Whether you’re going for your first dive or your fiftieth, it’s normal to be nervous. While scuba diving is a generally safe activity, the experience of being out of our natural element and surrounded by water gives many people a feeling of panic. For some, it’s enough to keep them out of the water completely.

Do any of these fears sound like yours?

  • I’m afraid of the water in general
  • I’m afraid of creatures that live underwater
  • I’m afraid that I’ll panic
  • I fear that I’m not a good diver
  • I’m afraid of getting lost or stuck underwater
  • I’m afraid of night diving
  • I’m just scared and I don’t know why

If you’re scared of scuba diving, here are a few things you can do to enter the water confident, calm, and prepared.

…But first, you need to know how fear works

Fear is our body’s response to perceived danger. Some of these threats are real and keep us from harming ourselves — like the fear of driving too fast or putting our hand close to fire, but many are irrational. This fear triggers a physiological response like a rapid heart rate, sweaty palms, an upset stomach, and a general feeling of discomfort. The easiest way to avoid feeling this fear is to avoid what we’re afraid of altogether. When we avoid the thing that we’re afraid of, our brain rewards us with feel-good neurotransmitters. This validates our irrational fear, making it worse.

The longer we avoid something, the more afraid we tend to become.

Realize how powerful your imagination is

Since vision is the dominant sense for most of us, we often fear the things we can’t see. This is why so many people are afraid of the dark and why we were often too scared to look under our beds as kids. When we can’t see something, we use our imagination to fill in the blank space. For those who are afraid of the ocean in general, they imagine loud noises and tooth-laden monsters.

As you’ve grown up, you’ve looked under your bed hundreds of times, and have confirmed that there are in fact no monsters underneath it — aside from an odd dust bunny or two. We might have a small initial fear of looking under the bed thanks to our childhood, but most of us could still take a peek under it without it being a big deal. Many of us do it whenever we leave a hotel room and whenever we’ve misplaced our favorite shirt!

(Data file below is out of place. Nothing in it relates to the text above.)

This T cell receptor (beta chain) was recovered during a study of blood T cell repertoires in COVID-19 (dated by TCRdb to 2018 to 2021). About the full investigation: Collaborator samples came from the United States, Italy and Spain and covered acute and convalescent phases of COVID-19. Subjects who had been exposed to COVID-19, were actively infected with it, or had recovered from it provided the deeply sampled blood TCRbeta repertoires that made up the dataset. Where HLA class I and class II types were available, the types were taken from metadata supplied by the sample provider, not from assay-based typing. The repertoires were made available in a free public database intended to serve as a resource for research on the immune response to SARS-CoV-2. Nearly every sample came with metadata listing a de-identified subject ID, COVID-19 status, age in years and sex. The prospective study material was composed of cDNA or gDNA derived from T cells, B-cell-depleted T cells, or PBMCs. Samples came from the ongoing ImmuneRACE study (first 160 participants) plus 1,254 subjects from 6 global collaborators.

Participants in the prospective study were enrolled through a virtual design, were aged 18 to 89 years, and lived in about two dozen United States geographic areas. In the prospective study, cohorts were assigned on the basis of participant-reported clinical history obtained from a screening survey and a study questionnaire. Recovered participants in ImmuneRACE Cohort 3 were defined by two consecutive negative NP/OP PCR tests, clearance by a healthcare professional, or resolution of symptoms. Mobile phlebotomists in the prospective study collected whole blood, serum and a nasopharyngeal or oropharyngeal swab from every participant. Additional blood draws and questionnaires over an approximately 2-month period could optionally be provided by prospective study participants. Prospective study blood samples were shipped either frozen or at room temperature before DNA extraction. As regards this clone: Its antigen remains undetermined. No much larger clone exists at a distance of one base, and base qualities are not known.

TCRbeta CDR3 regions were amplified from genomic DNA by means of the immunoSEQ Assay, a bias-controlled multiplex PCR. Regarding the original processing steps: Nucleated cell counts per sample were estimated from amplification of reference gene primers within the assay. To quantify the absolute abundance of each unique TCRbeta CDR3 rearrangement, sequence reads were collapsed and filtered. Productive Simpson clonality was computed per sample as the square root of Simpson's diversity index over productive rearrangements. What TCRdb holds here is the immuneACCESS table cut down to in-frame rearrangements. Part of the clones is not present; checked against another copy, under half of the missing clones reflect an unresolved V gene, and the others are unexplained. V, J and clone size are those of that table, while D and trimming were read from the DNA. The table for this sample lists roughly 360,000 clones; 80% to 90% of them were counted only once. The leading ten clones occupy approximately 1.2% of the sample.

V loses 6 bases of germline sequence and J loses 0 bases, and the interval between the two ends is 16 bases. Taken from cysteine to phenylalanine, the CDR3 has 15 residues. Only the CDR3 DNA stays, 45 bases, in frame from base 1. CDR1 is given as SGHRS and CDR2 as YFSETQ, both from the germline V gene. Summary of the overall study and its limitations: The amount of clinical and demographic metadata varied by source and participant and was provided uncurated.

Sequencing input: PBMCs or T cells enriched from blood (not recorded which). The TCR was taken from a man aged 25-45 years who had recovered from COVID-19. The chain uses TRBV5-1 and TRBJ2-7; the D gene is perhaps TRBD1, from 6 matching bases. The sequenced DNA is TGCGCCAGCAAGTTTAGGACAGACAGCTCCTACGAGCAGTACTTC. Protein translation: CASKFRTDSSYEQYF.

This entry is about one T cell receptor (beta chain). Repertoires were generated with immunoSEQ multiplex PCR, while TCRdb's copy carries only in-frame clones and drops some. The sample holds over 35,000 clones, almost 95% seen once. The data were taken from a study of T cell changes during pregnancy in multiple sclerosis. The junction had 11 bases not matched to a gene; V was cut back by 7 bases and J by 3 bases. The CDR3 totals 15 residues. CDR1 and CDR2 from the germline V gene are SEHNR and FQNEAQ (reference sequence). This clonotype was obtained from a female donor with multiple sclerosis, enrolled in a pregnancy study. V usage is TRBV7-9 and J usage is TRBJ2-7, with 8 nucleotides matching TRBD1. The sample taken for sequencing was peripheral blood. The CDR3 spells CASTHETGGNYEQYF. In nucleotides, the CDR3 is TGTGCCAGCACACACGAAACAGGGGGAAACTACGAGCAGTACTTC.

When you’re only exposed to negative media like Jaws or 47 Meters Down, it’s easy to conjure scary images of the sea. In reality, scuba diving is very peaceful. Since you are neutrally buoyant, it’s calming to feel weightless and the only thing you’ll be listening to is the sound of your breath. Sea creatures are typically shy, and it’s mesmerizing to watch them go about their day as you float on by.

Exposure, exposure, exposure

Exposure therapy is one of the most effective strategies for overcoming fear. Fear thrives on us giving into what it wants. If we avoid what we’re afraid of, we’ll never get to a point where we’re not afraid anymore.

Anxiety British Colombia Canada says, “Exposure involves gradually and repeatedly going into feared situations until you feel less anxious. Exposure is not dangerous and will not make the fear worse. And after a while, your anxiety will naturally lessen.”

Start small and immerse yourself in water as much as you can. First, get comfortable with putting your legs in the water, swimming in a pool, wading in the ocean, snorkelling, and finally, enrolling in a Discover Scuba Diving course. Do baby steps that allow you to feel a small amount of anxiety, and then once that is overcome, move onto a more challenging step.

If you’re already certified, it’s important to not let too much time go between dives to keep those positive feelings about diving at the forefront of your mind.

Learn calming strategies, mantras, and meditation

Did you know that equipment failure is not the main cause of scuba diving accidents? Most accidents are caused by panic. The feeling of panic causes us to act irrationally and that is the source of the accident, not the trigger. For example, there are divers who’ve shot to the surface because they’re afraid of clearing their mask.